What Is a Home Construction Loan Â– Process & How to Qualify
Building your own house can be a wonderful and fun experience – but it can also be a long and expensive process. However, most people cannot afford to pay for the cost of home construction up front, and getting a mortgage can be tricky. After all, you’re asking a bank or a mortgage lender to give you money for something that doesn’t even exist yet.
A standard mortgage loan is not going to cut it – but you may be eligible for a special type of loan known as a construction loan.
What Is a Construction Loan?
A construction loan is typically a short-term loan used to pay for the cost of building a home. It may be offered for a set term (usually around a year) to allow you the time to build your home. At the end of the construction process, when the house is done, you will need to get a new loan to pay off the construction loan – this is sometimes called the “end loan.”
Essentially, this means you must refinance at the end of the term and enter into a brand new loan of your choosing (such as a fixed-rate 30-year mortgage) that is a more conventional financing option for your newly completed house.
Qualifying for a Construction Loan
Banks and mortgage lenders are often leery of construction loans for many reasons. One major issue is that you need to place a lot of trust in the builder. The bank or lender is lending money for something that is to be constructed, with the assumption that it will have a certain value when it is finished.
If things go wrong – for instance, if the builder does a poor job or if property values fall – then it could turn out that the bank has made a bad investment and that the property isn’t worth as much as the loan.
To try to protect themselves from this problematic outcome, banks often impose strict qualifying requirements for a construction loan. These usually include the following provisions:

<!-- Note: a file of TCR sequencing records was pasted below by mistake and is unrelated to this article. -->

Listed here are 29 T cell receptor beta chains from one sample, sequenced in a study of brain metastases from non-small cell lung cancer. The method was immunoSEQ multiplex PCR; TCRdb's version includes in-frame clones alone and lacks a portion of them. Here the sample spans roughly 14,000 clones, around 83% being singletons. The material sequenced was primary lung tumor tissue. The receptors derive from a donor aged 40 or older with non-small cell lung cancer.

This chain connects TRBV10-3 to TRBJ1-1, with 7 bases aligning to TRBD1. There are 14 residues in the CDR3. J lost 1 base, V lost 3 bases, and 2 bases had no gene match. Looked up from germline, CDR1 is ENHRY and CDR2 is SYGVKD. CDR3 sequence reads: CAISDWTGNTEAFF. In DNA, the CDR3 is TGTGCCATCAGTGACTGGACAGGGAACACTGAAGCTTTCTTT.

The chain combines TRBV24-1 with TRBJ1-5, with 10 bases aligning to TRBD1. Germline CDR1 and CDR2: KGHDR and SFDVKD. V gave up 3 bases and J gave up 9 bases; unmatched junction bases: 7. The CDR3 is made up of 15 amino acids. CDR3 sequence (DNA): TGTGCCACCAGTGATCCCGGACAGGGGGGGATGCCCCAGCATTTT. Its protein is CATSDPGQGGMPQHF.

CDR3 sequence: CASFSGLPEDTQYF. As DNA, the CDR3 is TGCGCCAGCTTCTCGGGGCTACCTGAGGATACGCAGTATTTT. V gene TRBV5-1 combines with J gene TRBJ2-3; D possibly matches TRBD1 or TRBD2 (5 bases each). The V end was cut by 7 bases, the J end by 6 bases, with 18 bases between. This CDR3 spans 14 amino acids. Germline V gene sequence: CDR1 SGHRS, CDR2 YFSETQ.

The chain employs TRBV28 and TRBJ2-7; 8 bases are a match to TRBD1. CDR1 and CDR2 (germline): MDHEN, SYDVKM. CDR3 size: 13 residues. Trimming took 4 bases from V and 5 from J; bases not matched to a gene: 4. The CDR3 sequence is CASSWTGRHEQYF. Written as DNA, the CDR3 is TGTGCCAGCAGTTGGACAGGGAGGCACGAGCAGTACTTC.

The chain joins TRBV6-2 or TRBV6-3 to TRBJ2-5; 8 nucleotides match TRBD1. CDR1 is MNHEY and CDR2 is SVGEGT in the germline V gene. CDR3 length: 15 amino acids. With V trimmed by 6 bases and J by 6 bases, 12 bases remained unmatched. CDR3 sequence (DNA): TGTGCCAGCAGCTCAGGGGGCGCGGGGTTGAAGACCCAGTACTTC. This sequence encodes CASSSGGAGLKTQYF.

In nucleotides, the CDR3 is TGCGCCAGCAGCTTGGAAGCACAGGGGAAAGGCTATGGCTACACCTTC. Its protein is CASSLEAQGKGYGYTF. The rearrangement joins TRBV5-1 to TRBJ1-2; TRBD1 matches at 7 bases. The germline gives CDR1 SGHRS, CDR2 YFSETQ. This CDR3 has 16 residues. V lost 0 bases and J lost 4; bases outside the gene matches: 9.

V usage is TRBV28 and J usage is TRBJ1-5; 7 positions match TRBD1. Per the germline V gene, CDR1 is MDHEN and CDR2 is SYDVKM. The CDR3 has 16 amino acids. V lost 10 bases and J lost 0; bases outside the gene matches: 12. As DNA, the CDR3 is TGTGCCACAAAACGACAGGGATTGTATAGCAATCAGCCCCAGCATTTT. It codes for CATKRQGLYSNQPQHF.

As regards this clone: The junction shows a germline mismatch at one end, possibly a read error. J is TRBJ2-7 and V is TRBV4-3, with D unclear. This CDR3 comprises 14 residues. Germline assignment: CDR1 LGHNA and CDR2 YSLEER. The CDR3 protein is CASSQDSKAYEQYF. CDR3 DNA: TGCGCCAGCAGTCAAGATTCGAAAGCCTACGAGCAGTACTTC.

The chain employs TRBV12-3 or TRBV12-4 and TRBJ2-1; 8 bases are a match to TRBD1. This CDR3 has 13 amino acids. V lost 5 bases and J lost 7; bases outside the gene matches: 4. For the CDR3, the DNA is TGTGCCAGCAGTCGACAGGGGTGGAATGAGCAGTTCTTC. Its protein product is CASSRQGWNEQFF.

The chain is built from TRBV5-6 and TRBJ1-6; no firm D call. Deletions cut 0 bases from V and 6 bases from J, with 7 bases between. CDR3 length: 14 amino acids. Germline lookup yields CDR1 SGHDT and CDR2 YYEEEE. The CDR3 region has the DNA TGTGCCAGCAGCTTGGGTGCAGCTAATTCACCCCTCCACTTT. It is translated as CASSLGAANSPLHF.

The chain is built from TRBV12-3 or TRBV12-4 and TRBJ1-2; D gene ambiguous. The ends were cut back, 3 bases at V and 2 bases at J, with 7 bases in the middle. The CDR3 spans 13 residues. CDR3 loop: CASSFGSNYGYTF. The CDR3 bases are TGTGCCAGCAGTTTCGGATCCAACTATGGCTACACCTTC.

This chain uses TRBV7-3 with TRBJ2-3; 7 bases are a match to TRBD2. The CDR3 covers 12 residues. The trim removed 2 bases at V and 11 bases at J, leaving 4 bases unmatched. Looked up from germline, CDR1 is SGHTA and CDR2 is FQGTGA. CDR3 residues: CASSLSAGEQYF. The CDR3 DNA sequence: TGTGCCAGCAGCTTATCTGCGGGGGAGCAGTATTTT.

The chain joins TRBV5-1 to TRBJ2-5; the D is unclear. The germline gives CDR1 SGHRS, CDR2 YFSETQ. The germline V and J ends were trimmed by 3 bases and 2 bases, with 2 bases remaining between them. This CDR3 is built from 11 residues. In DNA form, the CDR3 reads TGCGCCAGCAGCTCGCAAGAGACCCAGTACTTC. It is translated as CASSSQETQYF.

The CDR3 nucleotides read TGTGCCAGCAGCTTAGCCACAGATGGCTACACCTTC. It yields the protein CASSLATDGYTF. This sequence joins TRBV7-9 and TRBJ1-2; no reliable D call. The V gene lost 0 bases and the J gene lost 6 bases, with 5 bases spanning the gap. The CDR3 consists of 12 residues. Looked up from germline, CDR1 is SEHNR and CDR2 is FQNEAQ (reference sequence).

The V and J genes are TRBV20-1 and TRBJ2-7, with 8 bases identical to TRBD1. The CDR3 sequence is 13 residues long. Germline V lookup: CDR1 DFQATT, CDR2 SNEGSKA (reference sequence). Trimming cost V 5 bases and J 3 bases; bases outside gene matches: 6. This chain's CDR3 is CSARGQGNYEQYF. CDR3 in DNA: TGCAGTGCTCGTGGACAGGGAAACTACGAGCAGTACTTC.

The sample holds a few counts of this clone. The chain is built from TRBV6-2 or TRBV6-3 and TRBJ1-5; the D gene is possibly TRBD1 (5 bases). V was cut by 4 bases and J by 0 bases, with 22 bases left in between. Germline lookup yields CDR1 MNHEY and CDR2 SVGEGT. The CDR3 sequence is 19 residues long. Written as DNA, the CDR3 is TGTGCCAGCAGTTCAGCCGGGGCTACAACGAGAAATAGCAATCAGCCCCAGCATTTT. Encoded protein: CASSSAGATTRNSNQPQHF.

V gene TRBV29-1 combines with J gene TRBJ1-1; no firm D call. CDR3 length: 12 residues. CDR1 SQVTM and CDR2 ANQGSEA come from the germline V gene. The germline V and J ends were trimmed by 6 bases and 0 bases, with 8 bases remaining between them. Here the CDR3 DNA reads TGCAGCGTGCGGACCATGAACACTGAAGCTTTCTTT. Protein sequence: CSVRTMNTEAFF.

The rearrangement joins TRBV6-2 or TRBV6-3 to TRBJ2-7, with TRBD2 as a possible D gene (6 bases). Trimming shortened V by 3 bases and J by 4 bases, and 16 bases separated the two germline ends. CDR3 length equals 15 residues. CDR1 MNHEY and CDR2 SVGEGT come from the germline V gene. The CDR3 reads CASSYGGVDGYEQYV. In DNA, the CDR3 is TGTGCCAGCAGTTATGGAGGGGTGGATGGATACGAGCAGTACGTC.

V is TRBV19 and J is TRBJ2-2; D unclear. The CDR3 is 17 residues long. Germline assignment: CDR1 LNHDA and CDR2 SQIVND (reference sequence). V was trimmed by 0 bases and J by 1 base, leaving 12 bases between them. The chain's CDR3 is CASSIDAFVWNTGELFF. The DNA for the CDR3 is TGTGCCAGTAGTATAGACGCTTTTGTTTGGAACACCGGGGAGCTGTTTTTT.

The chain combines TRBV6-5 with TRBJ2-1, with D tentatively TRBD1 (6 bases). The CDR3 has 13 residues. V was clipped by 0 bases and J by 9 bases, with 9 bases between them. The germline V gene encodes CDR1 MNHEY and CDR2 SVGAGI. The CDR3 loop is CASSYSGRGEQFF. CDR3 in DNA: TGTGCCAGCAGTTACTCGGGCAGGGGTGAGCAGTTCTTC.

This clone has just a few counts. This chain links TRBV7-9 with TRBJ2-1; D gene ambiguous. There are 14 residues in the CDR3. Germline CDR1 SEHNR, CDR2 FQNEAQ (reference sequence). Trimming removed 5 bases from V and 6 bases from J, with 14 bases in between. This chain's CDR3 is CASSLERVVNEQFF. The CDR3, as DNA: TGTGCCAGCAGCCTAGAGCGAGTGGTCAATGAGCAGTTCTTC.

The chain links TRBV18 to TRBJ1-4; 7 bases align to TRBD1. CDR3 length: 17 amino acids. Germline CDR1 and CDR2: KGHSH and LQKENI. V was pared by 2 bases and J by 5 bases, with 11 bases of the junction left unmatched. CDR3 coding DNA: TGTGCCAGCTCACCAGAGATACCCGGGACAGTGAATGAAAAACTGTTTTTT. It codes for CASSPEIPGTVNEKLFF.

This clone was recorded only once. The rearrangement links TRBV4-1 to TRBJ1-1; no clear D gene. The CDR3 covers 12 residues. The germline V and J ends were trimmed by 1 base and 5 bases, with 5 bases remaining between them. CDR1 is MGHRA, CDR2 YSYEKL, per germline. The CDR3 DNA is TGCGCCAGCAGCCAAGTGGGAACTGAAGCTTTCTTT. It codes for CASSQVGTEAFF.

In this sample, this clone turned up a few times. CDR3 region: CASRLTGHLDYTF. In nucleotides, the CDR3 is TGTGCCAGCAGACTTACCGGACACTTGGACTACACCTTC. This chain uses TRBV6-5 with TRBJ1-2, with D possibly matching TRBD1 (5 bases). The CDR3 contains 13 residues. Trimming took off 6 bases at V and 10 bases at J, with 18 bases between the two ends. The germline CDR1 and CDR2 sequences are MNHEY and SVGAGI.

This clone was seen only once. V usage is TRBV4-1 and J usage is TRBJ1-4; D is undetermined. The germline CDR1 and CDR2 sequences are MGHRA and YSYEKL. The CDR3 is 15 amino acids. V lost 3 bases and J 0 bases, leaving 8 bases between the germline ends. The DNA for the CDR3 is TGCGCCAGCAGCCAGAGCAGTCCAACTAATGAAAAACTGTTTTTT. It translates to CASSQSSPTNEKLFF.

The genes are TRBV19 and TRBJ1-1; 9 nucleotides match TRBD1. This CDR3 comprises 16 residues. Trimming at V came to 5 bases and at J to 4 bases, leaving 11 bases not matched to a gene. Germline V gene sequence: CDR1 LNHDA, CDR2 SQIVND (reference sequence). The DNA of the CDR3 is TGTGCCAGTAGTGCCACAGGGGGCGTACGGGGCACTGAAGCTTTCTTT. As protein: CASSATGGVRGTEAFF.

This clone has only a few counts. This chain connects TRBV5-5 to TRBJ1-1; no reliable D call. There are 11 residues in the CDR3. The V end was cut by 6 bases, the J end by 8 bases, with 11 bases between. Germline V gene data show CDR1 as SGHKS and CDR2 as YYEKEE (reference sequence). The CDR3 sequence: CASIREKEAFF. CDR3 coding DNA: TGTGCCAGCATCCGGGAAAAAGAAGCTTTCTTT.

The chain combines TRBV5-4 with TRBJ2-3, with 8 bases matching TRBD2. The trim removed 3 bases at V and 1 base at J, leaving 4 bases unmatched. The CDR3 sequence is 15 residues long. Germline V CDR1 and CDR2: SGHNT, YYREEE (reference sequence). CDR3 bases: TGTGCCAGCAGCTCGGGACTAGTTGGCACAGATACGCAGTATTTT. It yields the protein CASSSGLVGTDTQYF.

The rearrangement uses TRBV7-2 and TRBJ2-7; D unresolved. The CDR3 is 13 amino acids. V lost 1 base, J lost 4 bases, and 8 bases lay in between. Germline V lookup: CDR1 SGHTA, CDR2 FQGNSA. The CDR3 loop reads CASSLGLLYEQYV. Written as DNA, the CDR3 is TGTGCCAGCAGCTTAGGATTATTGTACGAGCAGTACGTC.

- A Qualified Builder Must Be Involved. A qualified builder is a licensed general contractor with an established reputation for building quality homes. This means that you may have an especially hard time finding an institution to finance your project if you are intending to act as your own general contractor, or if you are involved in an owner/builder situation.
- The Lender Needs Detailed Specifications. This includes floor plans, as well as details about the materials that are going to be used in the home. Builders often put together a comprehensive list of all details (sometimes called the “blue book”); details generally include everything from ceiling heights to the type of home insulation to be used.
- The Home Value Must Be Estimated by an Appraiser. Although it can seem difficult to appraise something that doesn’t exist, the lender must have an appraiser consider the blue book and specs of the house, as well as the value of the land that the home is being built on. These calculations are then compared to other similar houses with similar locations, similar features, and similar size. These other houses are called “comps,” and an appraised value is determined based on the comps.
- You Will Need to Put Down a Large Down Payment. Typically, 20% is the minimum you need to put down for a construction loan – some lenders require as much as 25% down. This ensures that you are invested in the project and won’t just walk away if things go wrong. This also protects the bank or lender in case the house doesn’t turn out to be worth as much as they expected.
Providing that you meet all these criteria and have good credit, you should be able to qualify for a construction loan. Generally, lenders also require information regarding your income (to be sure you can afford the mortgage payments) and your current home, just as they would with any type of standard mortgage loan.